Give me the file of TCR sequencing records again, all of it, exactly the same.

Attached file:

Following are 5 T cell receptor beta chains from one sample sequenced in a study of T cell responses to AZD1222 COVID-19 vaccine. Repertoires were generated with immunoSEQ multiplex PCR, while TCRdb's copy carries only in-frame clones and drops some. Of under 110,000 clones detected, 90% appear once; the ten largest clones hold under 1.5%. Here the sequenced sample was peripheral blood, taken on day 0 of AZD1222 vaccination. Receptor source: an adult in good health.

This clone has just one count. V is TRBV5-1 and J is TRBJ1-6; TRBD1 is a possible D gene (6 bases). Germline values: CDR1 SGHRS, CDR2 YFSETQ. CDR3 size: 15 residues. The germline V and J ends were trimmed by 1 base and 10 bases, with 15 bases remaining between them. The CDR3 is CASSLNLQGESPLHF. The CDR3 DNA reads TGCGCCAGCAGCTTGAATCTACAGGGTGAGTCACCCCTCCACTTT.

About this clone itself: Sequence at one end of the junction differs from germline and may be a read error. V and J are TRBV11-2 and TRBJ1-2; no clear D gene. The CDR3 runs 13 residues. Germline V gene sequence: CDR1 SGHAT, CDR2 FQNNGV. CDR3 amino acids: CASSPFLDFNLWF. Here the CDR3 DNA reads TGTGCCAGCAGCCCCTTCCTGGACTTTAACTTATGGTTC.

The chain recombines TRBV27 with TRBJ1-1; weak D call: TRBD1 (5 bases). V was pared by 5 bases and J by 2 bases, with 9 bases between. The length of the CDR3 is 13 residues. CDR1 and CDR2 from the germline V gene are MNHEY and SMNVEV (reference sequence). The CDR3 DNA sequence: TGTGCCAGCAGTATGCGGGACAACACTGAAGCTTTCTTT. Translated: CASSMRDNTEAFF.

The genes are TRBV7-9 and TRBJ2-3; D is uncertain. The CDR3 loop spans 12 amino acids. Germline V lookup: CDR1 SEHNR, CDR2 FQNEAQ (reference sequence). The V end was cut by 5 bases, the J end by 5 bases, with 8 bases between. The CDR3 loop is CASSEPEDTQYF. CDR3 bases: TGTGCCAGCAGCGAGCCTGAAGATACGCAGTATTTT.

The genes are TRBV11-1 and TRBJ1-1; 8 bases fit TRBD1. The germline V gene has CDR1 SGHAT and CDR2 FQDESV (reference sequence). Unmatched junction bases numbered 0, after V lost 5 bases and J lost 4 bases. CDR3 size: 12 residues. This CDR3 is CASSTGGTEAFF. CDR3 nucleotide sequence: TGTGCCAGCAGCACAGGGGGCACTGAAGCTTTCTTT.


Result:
Following are 5 T cell receptor beta chains from one sample sequenced in a study of T cell responses to AZD1222 COVID-19 vaccine. Repertoires were generated with immunoSEQ multiplex PCR, while TCRdb's copy carries only in-frame clones and drops some. Of under 110,000 clones detected, 90% appear once; the ten largest clones hold under 1.5%. Here the sequenced sample was peripheral blood, taken on day 0 of AZD1222 vaccination. Receptor source: an adult in good health.

This clone has just one count. V is TRBV5-1 and J is TRBJ1-6; TRBD1 is a possible D gene (6 bases). Germline values: CDR1 SGHRS, CDR2 YFSETQ. CDR3 size: 15 residues. The germline V and J ends were trimmed by 1 base and 10 bases, with 15 bases remaining between them. The CDR3 is CASSLNLQGESPLHF. The CDR3 DNA reads TGCGCCAGCAGCTTGAATCTACAGGGTGAGTCACCCCTCCACTTT.

About this clone itself: Sequence at one end of the junction differs from germline and may be a read error. V and J are TRBV11-2 and TRBJ1-2; no clear D gene. The CDR3 runs 13 residues. Germline V gene sequence: CDR1 SGHAT, CDR2 FQNNGV. CDR3 amino acids: CASSPFLDFNLWF. Here the CDR3 DNA reads TGTGCCAGCAGCCCCTTCCTGGACTTTAACTTATGGTTC.

The chain recombines TRBV27 with TRBJ1-1; weak D call: TRBD1 (5 bases). V was pared by 5 bases and J by 2 bases, with 9 bases between. The length of the CDR3 is 13 residues. CDR1 and CDR2 from the germline V gene are MNHEY and SMNVEV (reference sequence). The CDR3 DNA sequence: TGTGCCAGCAGTATGCGGGACAACACTGAAGCTTTCTTT. Translated: CASSMRDNTEAFF.

The genes are TRBV7-9 and TRBJ2-3; D is uncertain. The CDR3 loop spans 12 amino acids. Germline V lookup: CDR1 SEHNR, CDR2 FQNEAQ (reference sequence). The V end was cut by 5 bases, the J end by 5 bases, with 8 bases between. The CDR3 loop is CASSEPEDTQYF. CDR3 bases: TGTGCCAGCAGCGAGCCTGAAGATACGCAGTATTTT.

The genes are TRBV11-1 and TRBJ1-1; 8 bases fit TRBD1. The germline V gene has CDR1 SGHAT and CDR2 FQDESV (reference sequence). Unmatched junction bases numbered 0, after V lost 5 bases and J lost 4 bases. CDR3 size: 12 residues. This CDR3 is CASSTGGTEAFF. CDR3 nucleotide sequence: TGTGCCAGCAGCACAGGGGGCACTGAAGCTTTCTTT.